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Monday, January 10, 2011


     James Whale's masterpiece, "Frankenstein" is so iconic that even though alot of people haven't actually watched it, they instantly know who it is anyway.  This is my personal favorite of the Universal Monsters, thanks in large part to Boris Karloff's fantastic performance as the misunderstood monster.  "Frankenstein" became the most successful and sequelized- it's second only to "Dracula" as the most portrayed character in movie history.  "Frankenstein" is fascinating on all accounts.  Boris Karloff gives the performance of a lifetime as Dr. Victor Frankenstein's dead creation brought to life.  Colin Clive deliriously plays the insane Dr. Frankenstein, and Dwight Frye plays his faithful hunchback assistant, Fritz. 

     Mixed with tons of Gothic atmosphere and Whale's superb direction, you have one of the most influential and eternal horror movies of all time. I can't imagine how audiences in 1931 reacted sitting in a darkened theater watching the scenes of grave robbing and re-animated corpses unfold before their eyes.  I'm sure it was quite shocking.  This is the definitive version of the "Frankenstein" tale- no disrespect to Mary Shelley, but Whale's film version, with the makeup by Jack Pierce and Kenneth Strickfaden's fabulous electrical equipment and effects, became firmly entrenched in popular culture and influenced all other "Frankenstein" incarnations that followed.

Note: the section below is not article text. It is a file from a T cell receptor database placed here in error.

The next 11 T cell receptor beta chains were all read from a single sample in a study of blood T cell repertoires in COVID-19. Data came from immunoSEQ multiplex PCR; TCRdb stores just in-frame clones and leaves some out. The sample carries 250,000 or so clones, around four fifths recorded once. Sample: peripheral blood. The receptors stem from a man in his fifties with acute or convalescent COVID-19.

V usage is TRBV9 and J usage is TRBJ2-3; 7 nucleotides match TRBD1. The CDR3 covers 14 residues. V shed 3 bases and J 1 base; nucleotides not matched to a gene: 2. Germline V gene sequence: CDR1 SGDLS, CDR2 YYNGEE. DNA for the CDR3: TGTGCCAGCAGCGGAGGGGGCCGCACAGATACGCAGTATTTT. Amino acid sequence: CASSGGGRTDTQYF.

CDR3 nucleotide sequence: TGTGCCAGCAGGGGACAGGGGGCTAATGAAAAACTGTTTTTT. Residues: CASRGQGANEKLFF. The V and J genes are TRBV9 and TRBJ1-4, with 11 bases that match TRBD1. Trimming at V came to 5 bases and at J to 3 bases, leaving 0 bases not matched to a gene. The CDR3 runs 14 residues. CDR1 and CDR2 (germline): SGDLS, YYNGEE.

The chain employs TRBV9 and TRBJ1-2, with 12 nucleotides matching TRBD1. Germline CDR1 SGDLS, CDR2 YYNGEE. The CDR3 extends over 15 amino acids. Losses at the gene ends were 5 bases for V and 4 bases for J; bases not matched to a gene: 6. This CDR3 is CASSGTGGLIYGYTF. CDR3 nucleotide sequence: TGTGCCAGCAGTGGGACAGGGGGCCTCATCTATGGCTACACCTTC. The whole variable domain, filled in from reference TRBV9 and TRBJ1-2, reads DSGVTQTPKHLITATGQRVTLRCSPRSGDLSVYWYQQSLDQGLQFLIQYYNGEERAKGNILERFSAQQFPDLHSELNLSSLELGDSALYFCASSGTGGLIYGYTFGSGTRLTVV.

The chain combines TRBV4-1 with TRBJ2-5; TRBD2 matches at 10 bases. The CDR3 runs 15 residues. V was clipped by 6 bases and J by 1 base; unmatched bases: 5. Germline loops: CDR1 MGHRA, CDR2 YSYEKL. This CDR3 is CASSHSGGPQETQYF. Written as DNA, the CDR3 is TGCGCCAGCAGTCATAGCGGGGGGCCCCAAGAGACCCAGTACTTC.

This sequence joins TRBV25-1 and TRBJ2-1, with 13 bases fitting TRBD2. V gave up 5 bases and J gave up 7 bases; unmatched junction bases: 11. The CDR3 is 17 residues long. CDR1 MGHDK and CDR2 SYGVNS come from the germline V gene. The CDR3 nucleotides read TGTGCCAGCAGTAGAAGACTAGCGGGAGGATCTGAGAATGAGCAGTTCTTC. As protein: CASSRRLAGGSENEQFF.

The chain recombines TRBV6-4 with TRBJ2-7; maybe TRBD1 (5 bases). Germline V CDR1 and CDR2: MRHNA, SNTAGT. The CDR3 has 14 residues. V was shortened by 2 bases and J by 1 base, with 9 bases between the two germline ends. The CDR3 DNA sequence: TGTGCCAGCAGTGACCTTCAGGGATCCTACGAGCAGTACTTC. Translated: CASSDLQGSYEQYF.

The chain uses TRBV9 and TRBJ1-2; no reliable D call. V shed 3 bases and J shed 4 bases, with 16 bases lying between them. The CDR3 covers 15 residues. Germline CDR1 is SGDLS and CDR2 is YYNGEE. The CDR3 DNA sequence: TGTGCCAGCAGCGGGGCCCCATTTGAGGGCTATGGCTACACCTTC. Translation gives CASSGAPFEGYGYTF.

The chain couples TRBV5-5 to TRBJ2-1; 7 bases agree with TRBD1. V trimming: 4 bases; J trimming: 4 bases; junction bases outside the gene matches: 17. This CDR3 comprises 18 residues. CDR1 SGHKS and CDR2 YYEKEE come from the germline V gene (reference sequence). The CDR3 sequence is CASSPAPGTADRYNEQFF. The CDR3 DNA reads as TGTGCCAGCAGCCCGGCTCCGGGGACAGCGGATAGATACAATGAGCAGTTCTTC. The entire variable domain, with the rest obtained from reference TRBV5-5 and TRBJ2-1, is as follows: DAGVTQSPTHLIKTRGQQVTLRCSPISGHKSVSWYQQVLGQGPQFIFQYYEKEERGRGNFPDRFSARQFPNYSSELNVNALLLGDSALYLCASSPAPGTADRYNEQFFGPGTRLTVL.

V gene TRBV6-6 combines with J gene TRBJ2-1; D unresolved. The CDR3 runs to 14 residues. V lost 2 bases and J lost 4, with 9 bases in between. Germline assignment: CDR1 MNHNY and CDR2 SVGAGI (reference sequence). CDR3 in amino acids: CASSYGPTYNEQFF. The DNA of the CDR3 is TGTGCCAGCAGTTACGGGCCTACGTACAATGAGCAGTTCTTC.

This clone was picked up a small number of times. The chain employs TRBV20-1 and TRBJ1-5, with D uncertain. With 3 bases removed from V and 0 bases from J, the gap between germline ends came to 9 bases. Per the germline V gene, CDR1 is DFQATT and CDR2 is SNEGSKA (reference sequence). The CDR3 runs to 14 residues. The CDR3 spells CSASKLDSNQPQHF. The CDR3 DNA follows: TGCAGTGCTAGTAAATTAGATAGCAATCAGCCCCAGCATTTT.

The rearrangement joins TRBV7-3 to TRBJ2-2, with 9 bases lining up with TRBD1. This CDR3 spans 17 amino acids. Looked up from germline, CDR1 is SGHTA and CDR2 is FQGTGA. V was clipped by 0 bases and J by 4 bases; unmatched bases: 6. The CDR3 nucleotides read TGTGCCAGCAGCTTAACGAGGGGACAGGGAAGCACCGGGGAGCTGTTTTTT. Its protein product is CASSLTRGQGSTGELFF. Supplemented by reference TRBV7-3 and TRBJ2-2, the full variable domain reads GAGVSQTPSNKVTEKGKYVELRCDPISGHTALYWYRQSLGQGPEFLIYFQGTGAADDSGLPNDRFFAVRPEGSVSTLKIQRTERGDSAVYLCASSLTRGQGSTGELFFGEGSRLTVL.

Watching "Frankenstein" today is awe-inspiring.  I think sometimes we take for granted these early movie monsters and what made them so memorable in the first place.  They're like Ronald McDonald or Big Bird.  We know them so well that it sometimes isn't even necessary to view the films because we're raised from such an early age with these characters in our lives. We already know the story of Frankenstein, without reading the book or seeing the movie.  We know he's stitched together with spare parts of other corpses and brought to life by mad Dr. Frankenstein.  Kids just somehow know and accept this knowledge.  It's really kind of strange. I myself had collected the Aurora Model Kits of all the Universal Monsters by the time I was ten or so, and loved them dearly.  I wish I still had them actually... 

     Go anywhere in the world and mention Dracula or Frankenstein or The Wolf Man and people will know exactly who you're talking about.  So I think it's necessary sometimes to go back and experience these early movie monsters and appreciate them for what they are.  I still firmly have my attention span intact, therefore I absolutely adore classic movies.  In fact, I probably watch more older movies than newer ones.  I completely understand and respect why "Frankenstein" is considered such an important and iconic movie. I own the fantastic Legacy Collection DVD's, and curling up with these guys are like a warm blanket.  And "Frankenstein" is my personal favorite.  In 1991, "Frankenstein" was selected for preservation in the United States Film Registry.  "Frankenstein" ranked #27 on Bravo's Scariest Movie Moments.

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